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James Wilton Dance’s Leviathan review at the Place, London – ‘extraordinary’

James Wilton Dance's Leviathan at the Place, London. Photo: Steve Tanner James Wilton Dance's Leviathan at the Place, London. Photo: Steve Tanner
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There is certainly no blubber on James Wilton’s dance work inspired by Herman Melville’s novel Moby-Dick. It opens with a lone female in white, lying face up. Apprentice Hannah Ekholm takes over from soloist Sarah Jane Taylor who suffered a hand injury during the tour and the whale movement has been adapted for her. She copes well, blowing a waterspout and undulating through the air as if in an ocean – very like a whale.

The five men who form a crew under James Wilton’s tormented Ahab roll and compete in a swelling, surging movement that pits strength and elastic musculature against each other. Ahab establishes his authority by sheer force, finally sitting on a throne made up of the remaining men; there is a repeated image of evolution ending with Ahab at the head. Capoeira, martial arts, yoga and acrobatics are all essential parts of Wilton’s dance aesthetic, which shares a similar physical approach with DV8 and Russell Maliphant. The first half is viscerally exciting as the sailors prepare to pursue their (female) quarry.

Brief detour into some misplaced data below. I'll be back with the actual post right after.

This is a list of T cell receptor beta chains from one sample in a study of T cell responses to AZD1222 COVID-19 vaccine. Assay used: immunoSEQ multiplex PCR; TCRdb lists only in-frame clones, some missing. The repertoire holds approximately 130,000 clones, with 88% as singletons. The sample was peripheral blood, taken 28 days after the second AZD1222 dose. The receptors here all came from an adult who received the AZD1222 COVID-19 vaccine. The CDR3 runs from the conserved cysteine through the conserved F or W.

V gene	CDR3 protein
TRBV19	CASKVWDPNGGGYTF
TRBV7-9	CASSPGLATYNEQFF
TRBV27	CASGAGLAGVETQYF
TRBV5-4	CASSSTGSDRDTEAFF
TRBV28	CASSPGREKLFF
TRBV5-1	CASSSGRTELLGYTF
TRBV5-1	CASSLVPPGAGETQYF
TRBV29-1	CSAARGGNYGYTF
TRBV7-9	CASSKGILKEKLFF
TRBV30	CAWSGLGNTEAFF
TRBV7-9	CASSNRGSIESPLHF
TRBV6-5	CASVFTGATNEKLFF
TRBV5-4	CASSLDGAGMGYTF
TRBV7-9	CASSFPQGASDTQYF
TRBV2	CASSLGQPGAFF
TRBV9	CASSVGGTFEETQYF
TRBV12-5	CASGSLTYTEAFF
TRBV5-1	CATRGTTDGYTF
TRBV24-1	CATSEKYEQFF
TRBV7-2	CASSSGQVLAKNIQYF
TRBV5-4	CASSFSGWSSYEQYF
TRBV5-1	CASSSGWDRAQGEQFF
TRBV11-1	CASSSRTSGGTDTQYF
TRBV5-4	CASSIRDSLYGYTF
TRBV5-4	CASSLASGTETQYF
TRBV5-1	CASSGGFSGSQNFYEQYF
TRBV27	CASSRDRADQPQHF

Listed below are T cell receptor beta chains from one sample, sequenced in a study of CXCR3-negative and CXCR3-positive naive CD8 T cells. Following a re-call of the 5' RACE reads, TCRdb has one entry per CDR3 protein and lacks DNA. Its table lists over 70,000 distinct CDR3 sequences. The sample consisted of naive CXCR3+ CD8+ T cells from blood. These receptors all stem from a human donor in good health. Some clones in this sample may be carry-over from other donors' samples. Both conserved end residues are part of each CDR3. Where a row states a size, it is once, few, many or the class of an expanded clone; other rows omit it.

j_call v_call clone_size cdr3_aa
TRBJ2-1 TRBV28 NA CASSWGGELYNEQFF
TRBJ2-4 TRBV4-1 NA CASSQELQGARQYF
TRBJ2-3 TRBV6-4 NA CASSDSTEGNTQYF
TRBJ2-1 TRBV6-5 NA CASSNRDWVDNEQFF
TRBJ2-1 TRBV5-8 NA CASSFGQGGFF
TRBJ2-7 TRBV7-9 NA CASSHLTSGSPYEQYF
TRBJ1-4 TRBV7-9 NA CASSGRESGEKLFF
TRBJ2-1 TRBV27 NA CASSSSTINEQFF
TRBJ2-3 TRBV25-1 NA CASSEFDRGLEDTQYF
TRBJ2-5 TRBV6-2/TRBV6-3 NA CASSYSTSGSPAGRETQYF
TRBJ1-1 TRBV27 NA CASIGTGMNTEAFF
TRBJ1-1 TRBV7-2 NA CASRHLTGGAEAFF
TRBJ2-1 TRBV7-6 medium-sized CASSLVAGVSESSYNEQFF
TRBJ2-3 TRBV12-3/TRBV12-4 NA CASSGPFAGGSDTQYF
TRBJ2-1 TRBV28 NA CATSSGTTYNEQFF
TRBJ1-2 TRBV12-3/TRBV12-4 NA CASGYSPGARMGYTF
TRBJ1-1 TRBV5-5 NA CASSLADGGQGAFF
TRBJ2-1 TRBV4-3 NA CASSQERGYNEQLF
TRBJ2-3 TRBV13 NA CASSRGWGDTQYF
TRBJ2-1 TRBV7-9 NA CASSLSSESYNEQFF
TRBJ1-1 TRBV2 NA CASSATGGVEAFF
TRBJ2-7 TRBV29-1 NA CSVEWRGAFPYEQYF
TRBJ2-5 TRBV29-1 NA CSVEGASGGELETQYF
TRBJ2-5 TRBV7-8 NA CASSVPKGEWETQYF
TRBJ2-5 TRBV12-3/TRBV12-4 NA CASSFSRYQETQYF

Shaped by Lunatic Soul’s jittery electronic soundtrack that hammers and clangs throughout, the dance suggests the shuddering machismo of the whalers; their mutual dependence beautifully conveyed in a hand-linked duet that evolves into a trio of savage intricacy and desperate energy.

Ropes are hauled across the stage to suggest the ship and the whaling process. Ahab’s increasing isolation is symbolised by the sailors’ transformation into the whale in the second half. The shift in emphasis undoes the potential for the primal sexual conflict suggested at the beginning and there is a notable loss of power and invention in the second half. But there is fine work here and the dancers are extraordinary, apprentices included.

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James Wilton’s extreme dance company strips Moby-Dick down to its bare bones